Religion Free Governance - Neutral New Zealand

MI Mathew Innes Public Seen by 428

Could we please find a method that removes religion from Law and Order and any governance that would give any bias towards those whom believe in something and can or could discriminate against others whom do not hold the same beliefs. It must remain neutral. I do not believe that placing your hand on a bible in court gives any reassurance to the public that that person will or will not tell the truth under oath. if it was a lie detector and could accurately determine the truth from a lie, perhaps that would be a better option than having faith in peoples statements.

There would also be a need to include a Neutral position. Innocent, Guilty or "Neutral." not every party involved or present can be labeled by just negative or positive.


Colin England Mon 7 Aug 2017 11:15PM

I am old enough to recall the days when NZ literally shut down at the weekend especially Sunday.

I recall some of that as well. It was a little extreme but I've since come to the conclusion that we need such 'closures' to help re-build our community. Not as extreme as it was but simply a time period when we can all take a break. Matariki would probably be a good time for it. Say a week long holiday where everyone has to take at least 4 consecutive days off.


Colin England Mon 7 Aug 2017 11:17PM

I'd go for the cancellation of all religious holidays and then say that everyone has 12 days every year for religious observances to be taken on agreed dates.


Jo Booth Thu 10 Aug 2017 6:48PM

I tend to agree on removing religion from observances - but run out of coherent alternatives when I try to build a morality or respect for authority based on emotions and feelings. Without an absolute, the rules don't matter, law doesn't matter.. it's just a point of view.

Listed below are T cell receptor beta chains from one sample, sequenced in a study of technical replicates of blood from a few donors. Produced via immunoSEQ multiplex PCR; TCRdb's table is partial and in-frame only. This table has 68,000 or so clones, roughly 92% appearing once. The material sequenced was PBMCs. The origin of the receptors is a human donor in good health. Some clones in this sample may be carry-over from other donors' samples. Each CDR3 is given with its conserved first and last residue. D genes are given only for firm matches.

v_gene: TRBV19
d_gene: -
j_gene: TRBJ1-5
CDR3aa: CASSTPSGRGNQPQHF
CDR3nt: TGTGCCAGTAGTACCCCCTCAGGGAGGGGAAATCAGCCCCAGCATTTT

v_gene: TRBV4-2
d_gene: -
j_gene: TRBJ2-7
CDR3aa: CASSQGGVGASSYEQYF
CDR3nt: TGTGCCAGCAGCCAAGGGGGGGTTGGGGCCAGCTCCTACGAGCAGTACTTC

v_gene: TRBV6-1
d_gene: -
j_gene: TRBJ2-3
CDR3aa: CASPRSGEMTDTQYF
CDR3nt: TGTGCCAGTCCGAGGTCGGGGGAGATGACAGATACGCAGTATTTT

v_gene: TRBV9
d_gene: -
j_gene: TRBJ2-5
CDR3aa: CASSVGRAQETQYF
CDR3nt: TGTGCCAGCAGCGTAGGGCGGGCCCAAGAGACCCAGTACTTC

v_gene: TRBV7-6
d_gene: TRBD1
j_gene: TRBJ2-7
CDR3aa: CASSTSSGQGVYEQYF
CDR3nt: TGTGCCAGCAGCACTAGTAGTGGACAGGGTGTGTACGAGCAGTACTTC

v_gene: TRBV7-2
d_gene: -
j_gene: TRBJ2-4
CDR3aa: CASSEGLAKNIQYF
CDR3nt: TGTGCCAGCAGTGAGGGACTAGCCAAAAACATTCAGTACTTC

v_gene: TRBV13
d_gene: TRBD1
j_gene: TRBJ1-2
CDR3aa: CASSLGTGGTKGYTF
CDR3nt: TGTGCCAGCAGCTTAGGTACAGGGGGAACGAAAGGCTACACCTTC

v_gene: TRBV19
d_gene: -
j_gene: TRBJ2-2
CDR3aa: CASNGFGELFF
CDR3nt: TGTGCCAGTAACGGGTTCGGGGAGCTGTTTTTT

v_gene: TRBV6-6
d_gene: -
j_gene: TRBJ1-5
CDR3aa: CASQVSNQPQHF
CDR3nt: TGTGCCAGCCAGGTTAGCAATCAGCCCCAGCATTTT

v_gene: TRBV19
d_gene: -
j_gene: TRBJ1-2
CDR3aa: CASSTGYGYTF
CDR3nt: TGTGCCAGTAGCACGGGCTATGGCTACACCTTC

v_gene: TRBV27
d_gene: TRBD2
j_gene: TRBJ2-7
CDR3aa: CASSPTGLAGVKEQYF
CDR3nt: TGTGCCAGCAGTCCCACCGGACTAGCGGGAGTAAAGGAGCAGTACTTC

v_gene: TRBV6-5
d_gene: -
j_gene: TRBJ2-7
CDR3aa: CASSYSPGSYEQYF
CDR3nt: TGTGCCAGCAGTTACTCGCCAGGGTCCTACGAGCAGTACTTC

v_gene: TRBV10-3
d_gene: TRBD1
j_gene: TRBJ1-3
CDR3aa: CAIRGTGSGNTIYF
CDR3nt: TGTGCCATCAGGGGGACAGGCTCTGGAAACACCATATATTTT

I might start my logic from a different base point- a transcendent authority - but it doesn't mean it's conclusions aren't as valid as others that follow reason.

So yes, I do see a place for reference to a higher authority when we are called to tell the truth - be that a bible or your mothers life or something else - there needs to be some universal common reference point outside our realtisvism, otherwise why should we tell the truth? 💜


Colin England Thu 10 Aug 2017 11:42PM

Without an absolute, the rules don't matter, law doesn't matter.. it's just a point of view.

Wrong. It's actually a matter of survival for our entire community.

Keeping the playing field level was a matter of survival. These small-scale, nomadic foraging groups didn’t stock up much surplus food, and given the high-risk nature of hunting – the fact that on any given day or week you may come back empty-handed – sharing and cooperation were required to ensure everyone got enough to eat. Anyone who made a bid for higher status or attempted to take more than their share would be ridiculed or ostracised for their audacity. Suppressing our primate ancestors’ dominance hierarchies by enforcing these egalitarian norms was a central adaptation of human evolution, argues social anthropologist Christopher Boehm. It enhanced cooperation and lowered risk as small, isolated bands of humans spread into new habitats and regions across the world, and was likely crucial to our survival and success.

Without some rules and consequences defining acceptable behaviour then our community collapses.

We don't need a higher authority to define that - logic can do it quite well and it's a logic that everyone can follow and agree with.

We do have to define the logic though but philosophers have been working on it for awhile.